Radiation therapy is an integral part of treatment for cancer patients; however, major side effects of this modality include aberrant bone remodeling and bone loss. Ionizing radiation (IR) is a major external factor that contributes to a significant increase in oxidative stress such as reactive oxygen species (ROS), has been implicated in osteoporotic phenotypes, and has been implicated in osteoporotic phenotypes, bone loss, and fracture risk. One of the major cellular defenses against heightened oxidative stress is mediated by nuclear factor (erythroid-derived 2)-like 2 (Nrf2), a master transcription factor that regulates induction of antioxidant gene expression and phase II antioxidant enzymes. Our objective was to test the hypothesis that loss of functional Nrf2 increases radiation-induced bone loss. We irradiated (single dose, 20Gy) the hindlegs of age- and sex-matched Nrf2(+/+) and Nrf2(-/-) mice. After 1 month, microCT analysis and histology revealed a drastic overall decrease in the bone volume after irradiation of mice lacking Nrf2. Although radiation exposure led to bone loss in mice with intact Nrf2, it was dramatically enhanced by loss of Nrf2. Furthermore, in the absence of Nrf2, a decrease in osteoblast mineralization was noted in calvarial osteoblasts compared with wild-type controls, and treatment with a common antioxidant, N-acetyl-l-cysteine (NAC), was able to rescue the mineralization. As expected, we observed a higher number of osteoclasts in Nrf2(-/-) mice compared to Nrf2(+/+) mice, and after irradiation, the trend remained the same. RT-PCR analysis of calvarial osteoblasts revealed that in the absence of Nrf2, the expression of RANKL was increased after irradiation. Interestingly, RANKL expression was suppressed when the calvarial osteoblasts were treated with NAC before IR exposure. Taken together, our data suggest that loss of Nrf2 leads to heightened oxidative stress and increased susceptibility to radiation-induced bone loss.
Copyright © 2012 Elsevier Inc. All rights reserved.
The occurrence of a fragility fracture is an opportunity to recognize osteoporosis and begin treatment to reduce the risk of another fracture. However, selecting the treatment may have an impact on the incident fracture and this requires careful consideration of the patient and the treatment choices. There is no consensus regarding the management of osteoporosis at the time of an incident fracture. This review will consider the treatment options after a fragility fracture.
Tumors such as breast, lung, and prostate frequently metastasize to bone, where they can cause intractable pain and increase the risk of fracture in patients. When tumor cells metastasize to bone, they interact with the microenvironment to promote bone destruction primarily through the secretion of osteolytic factors by the tumor cells and the subsequent release of growth factors from the bone. Our recent data suggest that the differential rigidity of the mineralized bone microenvironment relative to that of soft tissue regulates the expression of osteolytic factors by the tumor cells. The concept that matrix rigidity regulates tumor growth is well established in solid breast tumors, where increased rigidity stimulates tumor cell invasion and metastasis. Our studies have indicated that a transforming growth factor-β (TGF-β) and Rho-associated kinase (ROCK)-dependent mechanism is involved in the response of metastatic tumor cells to the rigid mineralized bone matrix. In this review, we will discuss the interactions between ROCK and TGF-β signaling, as well as potential new therapies that target these pathways.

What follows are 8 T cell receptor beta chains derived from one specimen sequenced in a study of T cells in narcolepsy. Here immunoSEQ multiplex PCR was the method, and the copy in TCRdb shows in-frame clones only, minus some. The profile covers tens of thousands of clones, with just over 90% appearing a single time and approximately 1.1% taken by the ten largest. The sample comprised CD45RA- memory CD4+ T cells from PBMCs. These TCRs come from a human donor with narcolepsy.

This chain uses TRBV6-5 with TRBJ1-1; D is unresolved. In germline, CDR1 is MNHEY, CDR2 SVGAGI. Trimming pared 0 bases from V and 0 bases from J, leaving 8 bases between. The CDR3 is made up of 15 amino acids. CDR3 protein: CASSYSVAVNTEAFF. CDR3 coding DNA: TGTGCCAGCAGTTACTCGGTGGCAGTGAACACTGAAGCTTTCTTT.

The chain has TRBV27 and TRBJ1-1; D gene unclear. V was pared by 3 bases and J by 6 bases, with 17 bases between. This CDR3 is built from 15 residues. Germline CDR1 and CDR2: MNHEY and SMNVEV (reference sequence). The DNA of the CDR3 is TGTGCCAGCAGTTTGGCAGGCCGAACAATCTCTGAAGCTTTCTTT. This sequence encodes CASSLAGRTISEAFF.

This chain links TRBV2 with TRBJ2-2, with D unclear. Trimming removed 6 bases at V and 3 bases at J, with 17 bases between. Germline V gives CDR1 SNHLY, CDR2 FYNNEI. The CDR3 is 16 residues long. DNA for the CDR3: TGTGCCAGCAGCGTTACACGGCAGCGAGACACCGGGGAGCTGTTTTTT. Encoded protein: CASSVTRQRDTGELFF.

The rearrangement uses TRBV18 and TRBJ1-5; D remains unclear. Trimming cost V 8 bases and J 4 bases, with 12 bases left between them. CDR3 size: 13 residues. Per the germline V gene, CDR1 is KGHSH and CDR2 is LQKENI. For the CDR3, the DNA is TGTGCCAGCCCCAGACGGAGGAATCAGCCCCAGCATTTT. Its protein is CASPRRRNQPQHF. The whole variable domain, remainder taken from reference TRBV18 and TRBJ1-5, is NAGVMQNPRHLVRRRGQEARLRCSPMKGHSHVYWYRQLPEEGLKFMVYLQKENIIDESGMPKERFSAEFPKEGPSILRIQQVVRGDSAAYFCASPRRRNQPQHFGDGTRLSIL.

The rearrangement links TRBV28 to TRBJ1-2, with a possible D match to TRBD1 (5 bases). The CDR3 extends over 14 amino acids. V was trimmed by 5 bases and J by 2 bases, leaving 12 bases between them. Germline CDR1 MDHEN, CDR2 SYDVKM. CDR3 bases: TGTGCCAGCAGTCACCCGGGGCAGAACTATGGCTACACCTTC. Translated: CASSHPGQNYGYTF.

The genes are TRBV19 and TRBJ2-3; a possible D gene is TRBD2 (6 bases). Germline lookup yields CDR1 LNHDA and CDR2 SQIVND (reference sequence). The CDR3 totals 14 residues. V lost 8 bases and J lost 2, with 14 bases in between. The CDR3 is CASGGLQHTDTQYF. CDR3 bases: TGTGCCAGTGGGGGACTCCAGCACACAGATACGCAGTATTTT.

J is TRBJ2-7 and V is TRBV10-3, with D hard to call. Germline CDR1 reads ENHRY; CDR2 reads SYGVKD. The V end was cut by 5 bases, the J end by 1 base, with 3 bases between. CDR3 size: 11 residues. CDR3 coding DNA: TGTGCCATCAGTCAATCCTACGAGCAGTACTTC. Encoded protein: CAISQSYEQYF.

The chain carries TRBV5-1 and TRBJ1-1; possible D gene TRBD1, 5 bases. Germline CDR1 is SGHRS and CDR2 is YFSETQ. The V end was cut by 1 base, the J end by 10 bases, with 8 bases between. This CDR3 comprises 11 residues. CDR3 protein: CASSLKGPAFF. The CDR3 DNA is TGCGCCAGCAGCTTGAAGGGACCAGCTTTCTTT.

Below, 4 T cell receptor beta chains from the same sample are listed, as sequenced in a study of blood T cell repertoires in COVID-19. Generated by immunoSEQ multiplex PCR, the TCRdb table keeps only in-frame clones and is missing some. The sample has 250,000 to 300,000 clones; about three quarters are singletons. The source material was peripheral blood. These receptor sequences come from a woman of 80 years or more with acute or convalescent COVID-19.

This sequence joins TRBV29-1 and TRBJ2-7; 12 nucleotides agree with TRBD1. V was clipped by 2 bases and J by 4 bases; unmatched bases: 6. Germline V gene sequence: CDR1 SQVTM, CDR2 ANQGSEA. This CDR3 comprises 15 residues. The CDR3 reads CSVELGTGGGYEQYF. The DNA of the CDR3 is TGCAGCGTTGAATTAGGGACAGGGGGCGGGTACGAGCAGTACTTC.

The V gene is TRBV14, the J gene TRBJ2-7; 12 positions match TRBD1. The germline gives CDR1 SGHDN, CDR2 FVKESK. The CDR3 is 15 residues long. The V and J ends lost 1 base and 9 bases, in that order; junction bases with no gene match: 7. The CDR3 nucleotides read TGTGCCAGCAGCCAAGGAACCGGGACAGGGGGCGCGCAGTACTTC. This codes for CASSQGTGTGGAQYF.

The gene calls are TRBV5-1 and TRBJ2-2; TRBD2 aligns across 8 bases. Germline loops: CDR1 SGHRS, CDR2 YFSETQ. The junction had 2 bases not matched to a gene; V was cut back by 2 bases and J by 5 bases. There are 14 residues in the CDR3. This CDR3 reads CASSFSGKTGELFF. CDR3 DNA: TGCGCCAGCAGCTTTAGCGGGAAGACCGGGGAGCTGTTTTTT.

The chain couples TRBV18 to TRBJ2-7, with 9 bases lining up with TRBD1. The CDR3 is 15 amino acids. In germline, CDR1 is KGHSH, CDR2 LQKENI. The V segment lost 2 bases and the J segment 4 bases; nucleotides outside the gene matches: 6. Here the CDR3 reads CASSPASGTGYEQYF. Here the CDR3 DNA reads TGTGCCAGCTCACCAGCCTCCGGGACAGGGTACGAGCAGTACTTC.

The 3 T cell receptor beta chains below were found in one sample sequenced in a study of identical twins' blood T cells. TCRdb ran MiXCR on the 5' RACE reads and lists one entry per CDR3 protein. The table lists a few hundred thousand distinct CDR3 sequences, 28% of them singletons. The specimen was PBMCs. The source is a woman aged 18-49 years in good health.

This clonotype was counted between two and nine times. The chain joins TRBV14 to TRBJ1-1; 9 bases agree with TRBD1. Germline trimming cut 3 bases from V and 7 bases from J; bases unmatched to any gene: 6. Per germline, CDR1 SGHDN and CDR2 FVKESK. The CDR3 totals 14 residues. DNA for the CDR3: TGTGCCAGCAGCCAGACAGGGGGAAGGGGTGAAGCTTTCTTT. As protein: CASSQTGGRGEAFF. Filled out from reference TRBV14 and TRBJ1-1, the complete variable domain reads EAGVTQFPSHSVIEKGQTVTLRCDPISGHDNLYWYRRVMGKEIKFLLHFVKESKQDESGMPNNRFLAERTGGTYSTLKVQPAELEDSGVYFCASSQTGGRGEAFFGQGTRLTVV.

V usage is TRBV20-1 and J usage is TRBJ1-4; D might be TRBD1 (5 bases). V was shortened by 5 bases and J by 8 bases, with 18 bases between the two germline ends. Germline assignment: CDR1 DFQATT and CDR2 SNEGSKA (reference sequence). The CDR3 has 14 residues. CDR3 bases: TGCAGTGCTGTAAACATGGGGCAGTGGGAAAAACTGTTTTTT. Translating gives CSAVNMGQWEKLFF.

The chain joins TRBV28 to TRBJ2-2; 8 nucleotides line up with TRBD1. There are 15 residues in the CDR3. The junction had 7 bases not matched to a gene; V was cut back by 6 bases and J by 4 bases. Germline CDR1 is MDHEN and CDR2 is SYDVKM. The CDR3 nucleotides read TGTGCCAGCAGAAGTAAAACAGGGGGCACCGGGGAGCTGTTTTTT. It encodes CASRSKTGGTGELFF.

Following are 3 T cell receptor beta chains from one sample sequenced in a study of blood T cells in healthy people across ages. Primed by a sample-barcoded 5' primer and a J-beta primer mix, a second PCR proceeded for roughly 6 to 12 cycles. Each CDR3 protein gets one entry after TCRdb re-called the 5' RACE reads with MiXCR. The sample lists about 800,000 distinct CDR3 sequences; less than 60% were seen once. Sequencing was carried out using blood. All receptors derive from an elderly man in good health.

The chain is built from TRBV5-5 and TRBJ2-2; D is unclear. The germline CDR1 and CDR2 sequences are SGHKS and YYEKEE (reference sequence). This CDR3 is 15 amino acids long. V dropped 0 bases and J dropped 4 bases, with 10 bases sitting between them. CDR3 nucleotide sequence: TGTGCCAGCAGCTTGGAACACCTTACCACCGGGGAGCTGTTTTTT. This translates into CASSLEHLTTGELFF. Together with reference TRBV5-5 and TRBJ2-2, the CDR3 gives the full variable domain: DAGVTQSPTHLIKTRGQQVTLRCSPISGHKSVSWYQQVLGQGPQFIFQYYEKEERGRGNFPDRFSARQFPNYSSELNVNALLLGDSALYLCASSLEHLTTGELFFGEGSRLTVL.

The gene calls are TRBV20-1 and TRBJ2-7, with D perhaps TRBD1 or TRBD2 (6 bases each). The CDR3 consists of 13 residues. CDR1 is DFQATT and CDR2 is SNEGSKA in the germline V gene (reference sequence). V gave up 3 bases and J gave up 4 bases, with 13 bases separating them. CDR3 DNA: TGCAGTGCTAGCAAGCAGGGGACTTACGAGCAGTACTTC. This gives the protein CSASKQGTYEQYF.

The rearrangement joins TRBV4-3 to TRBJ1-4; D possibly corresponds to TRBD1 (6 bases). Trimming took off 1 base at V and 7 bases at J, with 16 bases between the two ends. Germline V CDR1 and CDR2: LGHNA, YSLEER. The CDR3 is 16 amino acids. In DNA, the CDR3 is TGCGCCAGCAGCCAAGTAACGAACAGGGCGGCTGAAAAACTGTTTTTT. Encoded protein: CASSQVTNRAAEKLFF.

The matrix metalloproteinases MMP-2, MMP-3, MMP-7, MMP-9, and MMP-13 are highly expressed in the tumor-bone microenvironment, and, of these, MMP-7 and MMP-9 were found to be localized to bone-resorbing osteoclasts in human breast-to-bone metastases. In a bid to define the roles of host-derived MMP-7 and MMP-9 in the tumor-bone microenvironment, the tibias of MMP-7 and MMP-9 null mice were injected with osteolytic luciferase-tagged mammary tumor cell lines. Our data show that osteoclast-derived MMP-7 significantly contributes to tumor growth and tumor-induced osteolysis whereas osteoclast-derived MMP-9 had no effect on these processes. MMP-7 is capable of processing a number of nonmatrix molecules to soluble active forms that have profound effects on cell-cell communication, such as RANKL, a crucial mediator of osteoclast precursor recruitment and maturation. Therefore, the ability of osteoclast-derived MMP-7 to promote RANKL solubilization in the tumor-bone microenvironment was explored. Results revealed that levels of soluble RANKL were significantly lower in the MMP-7 null mice compared with wild-type (WT) controls. In keeping with this observation, MMP-7 null mice had significantly fewer osteoclast numbers at the tumor-bone interface compared with the WT controls. In summary, we propose that the solubilization of RANKL by MMP-7 is a potential mechanism through which MMP-7 mediates mammary tumor-induced osteolysis. Our studies indicate that the selective inhibition of MMP-7 in the tumor-bone microenvironment may be of benefit for the treatment of lytic breast-to-bone metastases.
The Hedgehog (Hh) pathway is important for skeletal patterning and morphogenesis during embryonic development. Papers by Ohba et al. and Mak et al. in this edition of Developmental Cell suggest that Hh signaling may exert delicate control over the activities of osteoclasts and osteoblasts, the cell types primarily responsible for bone resorption and formation.